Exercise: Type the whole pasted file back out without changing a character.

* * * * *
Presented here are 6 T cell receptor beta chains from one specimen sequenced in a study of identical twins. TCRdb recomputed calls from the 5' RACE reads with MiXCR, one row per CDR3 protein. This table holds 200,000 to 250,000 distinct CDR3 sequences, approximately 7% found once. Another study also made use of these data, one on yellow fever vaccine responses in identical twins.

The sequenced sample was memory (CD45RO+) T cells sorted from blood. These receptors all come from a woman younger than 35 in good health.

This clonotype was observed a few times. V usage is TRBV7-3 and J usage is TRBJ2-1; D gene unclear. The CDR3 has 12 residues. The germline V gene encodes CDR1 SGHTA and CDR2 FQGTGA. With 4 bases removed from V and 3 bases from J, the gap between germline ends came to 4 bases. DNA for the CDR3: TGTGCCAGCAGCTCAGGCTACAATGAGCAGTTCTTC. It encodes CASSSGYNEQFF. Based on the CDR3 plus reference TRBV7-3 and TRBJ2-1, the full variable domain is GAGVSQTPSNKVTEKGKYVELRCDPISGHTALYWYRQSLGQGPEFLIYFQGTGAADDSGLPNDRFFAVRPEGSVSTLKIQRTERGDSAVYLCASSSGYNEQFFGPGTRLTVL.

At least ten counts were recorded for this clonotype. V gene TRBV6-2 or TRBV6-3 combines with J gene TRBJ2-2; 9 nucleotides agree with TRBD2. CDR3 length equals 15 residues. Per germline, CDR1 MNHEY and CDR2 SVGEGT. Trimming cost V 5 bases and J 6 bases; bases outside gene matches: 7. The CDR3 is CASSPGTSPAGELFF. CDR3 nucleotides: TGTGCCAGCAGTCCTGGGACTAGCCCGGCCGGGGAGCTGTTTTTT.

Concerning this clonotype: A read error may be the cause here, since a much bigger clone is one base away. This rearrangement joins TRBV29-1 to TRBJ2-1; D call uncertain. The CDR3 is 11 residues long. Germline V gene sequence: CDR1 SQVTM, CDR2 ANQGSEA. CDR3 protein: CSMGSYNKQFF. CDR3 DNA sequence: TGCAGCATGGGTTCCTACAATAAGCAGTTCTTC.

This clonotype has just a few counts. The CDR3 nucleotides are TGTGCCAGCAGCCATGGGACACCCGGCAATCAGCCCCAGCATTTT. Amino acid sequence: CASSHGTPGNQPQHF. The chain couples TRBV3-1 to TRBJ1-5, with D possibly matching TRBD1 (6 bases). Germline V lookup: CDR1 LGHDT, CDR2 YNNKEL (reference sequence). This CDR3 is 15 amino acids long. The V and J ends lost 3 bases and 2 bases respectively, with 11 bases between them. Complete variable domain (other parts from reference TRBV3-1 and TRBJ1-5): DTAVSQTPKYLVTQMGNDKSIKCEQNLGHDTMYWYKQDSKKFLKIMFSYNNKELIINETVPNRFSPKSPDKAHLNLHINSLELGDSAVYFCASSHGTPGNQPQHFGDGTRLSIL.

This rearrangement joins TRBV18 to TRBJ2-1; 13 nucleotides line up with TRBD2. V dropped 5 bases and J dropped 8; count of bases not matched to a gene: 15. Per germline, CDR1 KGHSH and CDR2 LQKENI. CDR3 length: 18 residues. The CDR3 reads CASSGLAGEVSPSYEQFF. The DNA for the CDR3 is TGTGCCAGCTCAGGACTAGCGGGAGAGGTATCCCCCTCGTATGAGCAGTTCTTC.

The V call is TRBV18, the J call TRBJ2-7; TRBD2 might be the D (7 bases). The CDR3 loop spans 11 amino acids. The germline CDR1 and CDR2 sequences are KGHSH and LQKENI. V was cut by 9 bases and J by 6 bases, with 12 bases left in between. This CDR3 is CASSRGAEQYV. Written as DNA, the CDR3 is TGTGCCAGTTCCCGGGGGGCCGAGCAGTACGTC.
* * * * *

Presented here are 6 T cell receptor beta chains from one specimen sequenced in a study of identical twins. TCRdb recomputed calls from the 5' RACE reads with MiXCR, one row per CDR3 protein. This table holds 200,000 to 250,000 distinct CDR3 sequences, approximately 7% found once. Another study also made use of these data, one on yellow fever vaccine responses in identical twins.

The sequenced sample was memory (CD45RO+) T cells sorted from blood. These receptors all come from a woman younger than 35 in good health.

This clonotype was observed a few times. V usage is TRBV7-3 and J usage is TRBJ2-1; D gene unclear. The CDR3 has 12 residues. The germline V gene encodes CDR1 SGHTA and CDR2 FQGTGA. With 4 bases removed from V and 3 bases from J, the gap between germline ends came to 4 bases. DNA for the CDR3: TGTGCCAGCAGCTCAGGCTACAATGAGCAGTTCTTC. It encodes CASSSGYNEQFF. Based on the CDR3 plus reference TRBV7-3 and TRBJ2-1, the full variable domain is GAGVSQTPSNKVTEKGKYVELRCDPISGHTALYWYRQSLGQGPEFLIYFQGTGAADDSGLPNDRFFAVRPEGSVSTLKIQRTERGDSAVYLCASSSGYNEQFFGPGTRLTVL.

At least ten counts were recorded for this clonotype. V gene TRBV6-2 or TRBV6-3 combines with J gene TRBJ2-2; 9 nucleotides agree with TRBD2. CDR3 length equals 15 residues. Per germline, CDR1 MNHEY and CDR2 SVGEGT. Trimming cost V 5 bases and J 6 bases; bases outside gene matches: 7. The CDR3 is CASSPGTSPAGELFF. CDR3 nucleotides: TGTGCCAGCAGTCCTGGGACTAGCCCGGCCGGGGAGCTGTTTTTT.

Concerning this clonotype: A read error may be the cause here, since a much bigger clone is one base away. This rearrangement joins TRBV29-1 to TRBJ2-1; D call uncertain. The CDR3 is 11 residues long. Germline V gene sequence: CDR1 SQVTM, CDR2 ANQGSEA. CDR3 protein: CSMGSYNKQFF. CDR3 DNA sequence: TGCAGCATGGGTTCCTACAATAAGCAGTTCTTC.

This clonotype has just a few counts. The CDR3 nucleotides are TGTGCCAGCAGCCATGGGACACCCGGCAATCAGCCCCAGCATTTT. Amino acid sequence: CASSHGTPGNQPQHF. The chain couples TRBV3-1 to TRBJ1-5, with D possibly matching TRBD1 (6 bases). Germline V lookup: CDR1 LGHDT, CDR2 YNNKEL (reference sequence). This CDR3 is 15 amino acids long. The V and J ends lost 3 bases and 2 bases respectively, with 11 bases between them. Complete variable domain (other parts from reference TRBV3-1 and TRBJ1-5): DTAVSQTPKYLVTQMGNDKSIKCEQNLGHDTMYWYKQDSKKFLKIMFSYNNKELIINETVPNRFSPKSPDKAHLNLHINSLELGDSAVYFCASSHGTPGNQPQHFGDGTRLSIL.

This rearrangement joins TRBV18 to TRBJ2-1; 13 nucleotides line up with TRBD2. V dropped 5 bases and J dropped 8; count of bases not matched to a gene: 15. Per germline, CDR1 KGHSH and CDR2 LQKENI. CDR3 length: 18 residues. The CDR3 reads CASSGLAGEVSPSYEQFF. The DNA for the CDR3 is TGTGCCAGCTCAGGACTAGCGGGAGAGGTATCCCCCTCGTATGAGCAGTTCTTC.

The V call is TRBV18, the J call TRBJ2-7; TRBD2 might be the D (7 bases). The CDR3 loop spans 11 amino acids. The germline CDR1 and CDR2 sequences are KGHSH and LQKENI. V was cut by 9 bases and J by 6 bases, with 12 bases left in between. This CDR3 is CASSRGAEQYV. Written as DNA, the CDR3 is TGTGCCAGTTCCCGGGGGGCCGAGCAGTACGTC.